This less than perfect view of the GPS unit
shows us as just south of Ireland. It was in this
approximate location that the emails were sent.
A general view of the Deck 1 pool area looking
forward from stern (rear) of the ship.
Another GPS view Greenland upper left. Line of
dots is course from 1999 cruise. Very similar.
One of the few sunsets we actually saw. On the
third night just below the clouds.

Sun even lower and disappearing rapidly.

Just a bit left. Completely set. Sequence of pictures took 3 min.
Exterior of QE2 looking from front to back or
for purists bow to stern.

The bow with the winches for the 2 anchors.

Another GPS image. Due south of Cape Race.
The Titanic is just a bit to southeast of this spot.

QE2 bridge and only forward facing view that
passengers have access to other than on TV.

The bow slicing through the waves.

The Starboard or right side looking from the bow.

Waves along side of the ship.

High view looking back.

Deck 1 pool from above.

The Queens Room. Most major functions during
cruises are held here.
A dark and wavey evening. Roughest of cruise. Approximate location of previous picture. This
TV GPS is linked to the ships navigation system.

No pictures were taken on the last full day at sea. Each day at noon the Captain would come on the P.A. system and talk about the last days speed, distance traveled, weather conditions current and upcoming, and what to expect the next day.On the last day he noted the times for the various important views as we sailed into New York harbour early the next morning. These include the Varizanno Narrows bridge, the Statue of Liberty and the skyline of Manhattan Island. These times were all in an hour long period starting at approximately 5:45 am on to about 6:45 docking a bit latter after that. As you'll see the views left something to be desired for getting up that early. To give you some idea of what it should have looked like I have included some still photos taken on my east bound cruise last year. The lighting is wrong as these were taken in the evening but you'll get the idea.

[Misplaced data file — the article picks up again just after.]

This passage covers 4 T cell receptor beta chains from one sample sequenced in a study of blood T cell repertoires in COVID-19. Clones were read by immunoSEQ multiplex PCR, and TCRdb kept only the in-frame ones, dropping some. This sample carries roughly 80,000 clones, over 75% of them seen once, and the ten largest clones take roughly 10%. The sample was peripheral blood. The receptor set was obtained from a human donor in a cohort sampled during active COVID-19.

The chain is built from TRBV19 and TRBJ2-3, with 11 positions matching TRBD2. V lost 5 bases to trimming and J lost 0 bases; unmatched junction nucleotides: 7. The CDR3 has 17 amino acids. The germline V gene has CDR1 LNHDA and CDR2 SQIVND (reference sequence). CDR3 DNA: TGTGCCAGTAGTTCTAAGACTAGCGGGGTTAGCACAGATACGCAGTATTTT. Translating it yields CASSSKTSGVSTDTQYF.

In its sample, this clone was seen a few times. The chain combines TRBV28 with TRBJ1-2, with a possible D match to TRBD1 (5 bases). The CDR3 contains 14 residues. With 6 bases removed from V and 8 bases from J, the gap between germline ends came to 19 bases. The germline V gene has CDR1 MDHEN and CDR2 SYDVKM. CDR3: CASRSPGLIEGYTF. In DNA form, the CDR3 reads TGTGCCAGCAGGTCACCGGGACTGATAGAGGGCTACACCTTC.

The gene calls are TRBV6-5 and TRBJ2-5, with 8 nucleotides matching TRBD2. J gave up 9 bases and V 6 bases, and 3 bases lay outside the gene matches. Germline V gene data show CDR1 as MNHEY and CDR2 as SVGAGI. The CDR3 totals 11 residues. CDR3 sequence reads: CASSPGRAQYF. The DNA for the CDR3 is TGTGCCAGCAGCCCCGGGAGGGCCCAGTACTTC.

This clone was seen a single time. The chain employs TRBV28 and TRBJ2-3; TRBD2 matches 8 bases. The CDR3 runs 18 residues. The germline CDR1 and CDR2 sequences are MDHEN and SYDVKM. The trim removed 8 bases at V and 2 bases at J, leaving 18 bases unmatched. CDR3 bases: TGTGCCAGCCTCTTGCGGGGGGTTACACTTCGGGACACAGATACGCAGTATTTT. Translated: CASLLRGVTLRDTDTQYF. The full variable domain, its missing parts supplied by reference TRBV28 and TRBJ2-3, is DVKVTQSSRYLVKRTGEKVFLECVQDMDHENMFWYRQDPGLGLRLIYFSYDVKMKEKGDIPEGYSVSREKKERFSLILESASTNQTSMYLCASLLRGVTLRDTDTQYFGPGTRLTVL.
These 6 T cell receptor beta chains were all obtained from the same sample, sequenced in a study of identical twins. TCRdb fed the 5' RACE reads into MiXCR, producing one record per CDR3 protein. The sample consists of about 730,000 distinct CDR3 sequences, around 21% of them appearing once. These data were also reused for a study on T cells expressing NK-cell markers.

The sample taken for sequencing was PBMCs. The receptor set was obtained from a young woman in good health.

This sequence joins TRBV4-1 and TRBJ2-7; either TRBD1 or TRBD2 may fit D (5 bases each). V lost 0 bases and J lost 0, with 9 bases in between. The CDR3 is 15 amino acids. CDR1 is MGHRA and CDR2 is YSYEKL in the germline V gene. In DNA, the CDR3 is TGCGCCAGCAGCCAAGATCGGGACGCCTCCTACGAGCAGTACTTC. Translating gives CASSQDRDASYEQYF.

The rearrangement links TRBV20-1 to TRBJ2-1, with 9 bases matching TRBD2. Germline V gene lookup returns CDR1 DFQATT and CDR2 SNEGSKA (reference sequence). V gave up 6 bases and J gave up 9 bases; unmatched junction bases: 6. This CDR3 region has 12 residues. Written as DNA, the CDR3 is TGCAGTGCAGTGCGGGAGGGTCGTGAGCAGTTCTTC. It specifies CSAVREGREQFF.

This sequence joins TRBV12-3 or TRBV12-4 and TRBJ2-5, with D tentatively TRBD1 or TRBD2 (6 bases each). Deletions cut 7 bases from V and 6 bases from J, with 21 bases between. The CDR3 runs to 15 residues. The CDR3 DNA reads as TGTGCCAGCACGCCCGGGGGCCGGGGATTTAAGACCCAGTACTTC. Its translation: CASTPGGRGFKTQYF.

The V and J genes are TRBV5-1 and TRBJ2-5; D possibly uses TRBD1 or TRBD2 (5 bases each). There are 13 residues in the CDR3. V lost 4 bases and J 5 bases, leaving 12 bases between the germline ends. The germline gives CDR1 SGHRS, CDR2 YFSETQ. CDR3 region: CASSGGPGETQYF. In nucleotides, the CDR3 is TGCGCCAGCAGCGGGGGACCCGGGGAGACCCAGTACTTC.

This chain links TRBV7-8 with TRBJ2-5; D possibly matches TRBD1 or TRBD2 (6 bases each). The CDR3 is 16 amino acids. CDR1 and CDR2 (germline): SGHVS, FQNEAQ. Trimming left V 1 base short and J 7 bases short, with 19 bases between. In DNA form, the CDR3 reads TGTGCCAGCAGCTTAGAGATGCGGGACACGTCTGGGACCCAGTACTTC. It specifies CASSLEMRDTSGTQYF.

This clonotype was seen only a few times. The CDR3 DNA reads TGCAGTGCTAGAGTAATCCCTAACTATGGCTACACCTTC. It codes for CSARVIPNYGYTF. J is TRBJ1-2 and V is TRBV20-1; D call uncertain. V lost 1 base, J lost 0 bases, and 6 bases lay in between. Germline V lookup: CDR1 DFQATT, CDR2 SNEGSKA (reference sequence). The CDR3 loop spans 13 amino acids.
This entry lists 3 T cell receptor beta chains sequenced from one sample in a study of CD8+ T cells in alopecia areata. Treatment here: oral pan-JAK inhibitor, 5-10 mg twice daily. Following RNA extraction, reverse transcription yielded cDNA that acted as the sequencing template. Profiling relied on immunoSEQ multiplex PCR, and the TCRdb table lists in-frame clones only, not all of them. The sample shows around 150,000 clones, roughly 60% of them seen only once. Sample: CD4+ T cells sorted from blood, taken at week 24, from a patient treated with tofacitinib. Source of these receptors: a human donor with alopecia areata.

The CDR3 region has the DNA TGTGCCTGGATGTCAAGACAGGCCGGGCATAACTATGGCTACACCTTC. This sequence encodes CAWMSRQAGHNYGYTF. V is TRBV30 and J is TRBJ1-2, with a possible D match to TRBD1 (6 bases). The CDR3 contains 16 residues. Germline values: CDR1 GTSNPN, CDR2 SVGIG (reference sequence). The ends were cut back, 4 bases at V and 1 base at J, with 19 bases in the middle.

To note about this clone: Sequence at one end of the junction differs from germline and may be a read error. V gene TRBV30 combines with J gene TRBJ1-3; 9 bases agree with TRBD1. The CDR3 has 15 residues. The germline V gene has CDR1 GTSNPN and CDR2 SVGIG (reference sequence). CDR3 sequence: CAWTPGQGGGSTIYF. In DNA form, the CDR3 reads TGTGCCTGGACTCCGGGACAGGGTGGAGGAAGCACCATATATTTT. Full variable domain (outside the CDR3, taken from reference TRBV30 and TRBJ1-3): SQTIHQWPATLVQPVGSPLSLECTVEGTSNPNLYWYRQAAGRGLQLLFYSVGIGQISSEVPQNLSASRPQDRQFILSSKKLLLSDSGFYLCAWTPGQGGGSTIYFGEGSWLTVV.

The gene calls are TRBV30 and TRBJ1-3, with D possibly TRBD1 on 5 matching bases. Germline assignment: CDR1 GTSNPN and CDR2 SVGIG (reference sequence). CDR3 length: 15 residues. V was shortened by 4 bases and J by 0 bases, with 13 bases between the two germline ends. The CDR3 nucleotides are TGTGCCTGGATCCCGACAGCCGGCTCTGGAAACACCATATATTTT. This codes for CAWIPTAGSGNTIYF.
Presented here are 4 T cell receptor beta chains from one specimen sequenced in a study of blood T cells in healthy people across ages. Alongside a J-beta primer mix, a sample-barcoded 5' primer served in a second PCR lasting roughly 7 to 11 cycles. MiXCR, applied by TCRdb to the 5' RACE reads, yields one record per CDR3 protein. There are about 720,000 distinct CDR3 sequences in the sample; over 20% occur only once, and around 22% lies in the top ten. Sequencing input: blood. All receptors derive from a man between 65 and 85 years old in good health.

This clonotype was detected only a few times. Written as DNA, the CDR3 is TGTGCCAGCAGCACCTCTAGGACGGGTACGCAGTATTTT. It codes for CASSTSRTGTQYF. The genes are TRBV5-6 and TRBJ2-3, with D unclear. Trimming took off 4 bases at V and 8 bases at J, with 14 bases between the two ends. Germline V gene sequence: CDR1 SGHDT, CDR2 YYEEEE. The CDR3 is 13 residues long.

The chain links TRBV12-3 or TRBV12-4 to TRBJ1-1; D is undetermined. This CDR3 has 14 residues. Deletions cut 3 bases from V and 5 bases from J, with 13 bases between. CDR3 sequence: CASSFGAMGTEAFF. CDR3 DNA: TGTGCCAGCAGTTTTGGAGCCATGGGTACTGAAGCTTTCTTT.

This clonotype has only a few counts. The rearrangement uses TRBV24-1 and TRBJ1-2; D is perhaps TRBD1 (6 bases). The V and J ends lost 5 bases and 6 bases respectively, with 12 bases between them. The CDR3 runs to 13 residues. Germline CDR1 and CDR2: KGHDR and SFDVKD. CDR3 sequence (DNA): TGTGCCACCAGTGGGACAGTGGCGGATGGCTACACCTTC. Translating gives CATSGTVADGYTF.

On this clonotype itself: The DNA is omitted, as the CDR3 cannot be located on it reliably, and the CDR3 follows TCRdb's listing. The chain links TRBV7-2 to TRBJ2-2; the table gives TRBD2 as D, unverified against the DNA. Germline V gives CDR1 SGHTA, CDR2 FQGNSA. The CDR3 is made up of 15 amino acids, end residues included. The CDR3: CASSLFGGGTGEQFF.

GPS view of the approach to the Verizanno

The bridge as we pass under it.

This is all we could see of it. Captain said he had
never not seen the top of the towers before.
Statue of Liberty. Where?? Just to the right of
the closest persons head.

This is the best we saw it that day.

What it looks like from 1999.

Manhattan island from ship July 2000.

Similar view (further upriver) from 1999. Left
picture is approximately the right 1/3rd of this

What could be seen on a good day.

Statue of Liberty on left, Staten island ferry in
between cranes, and Manahatten island on right.

We arrived at the dock a arround 7:30 am. I disembarked at about 8:15 and took a taxi to the Novotel. The cruise was quite uneventful and very relaxing which was the idea. The New York page starts later today and goes into tomorrow.

On to New York, Day 21 Return to Home Page.

Created: August 28th, 2000.
Last Updated: September 1st, 2000.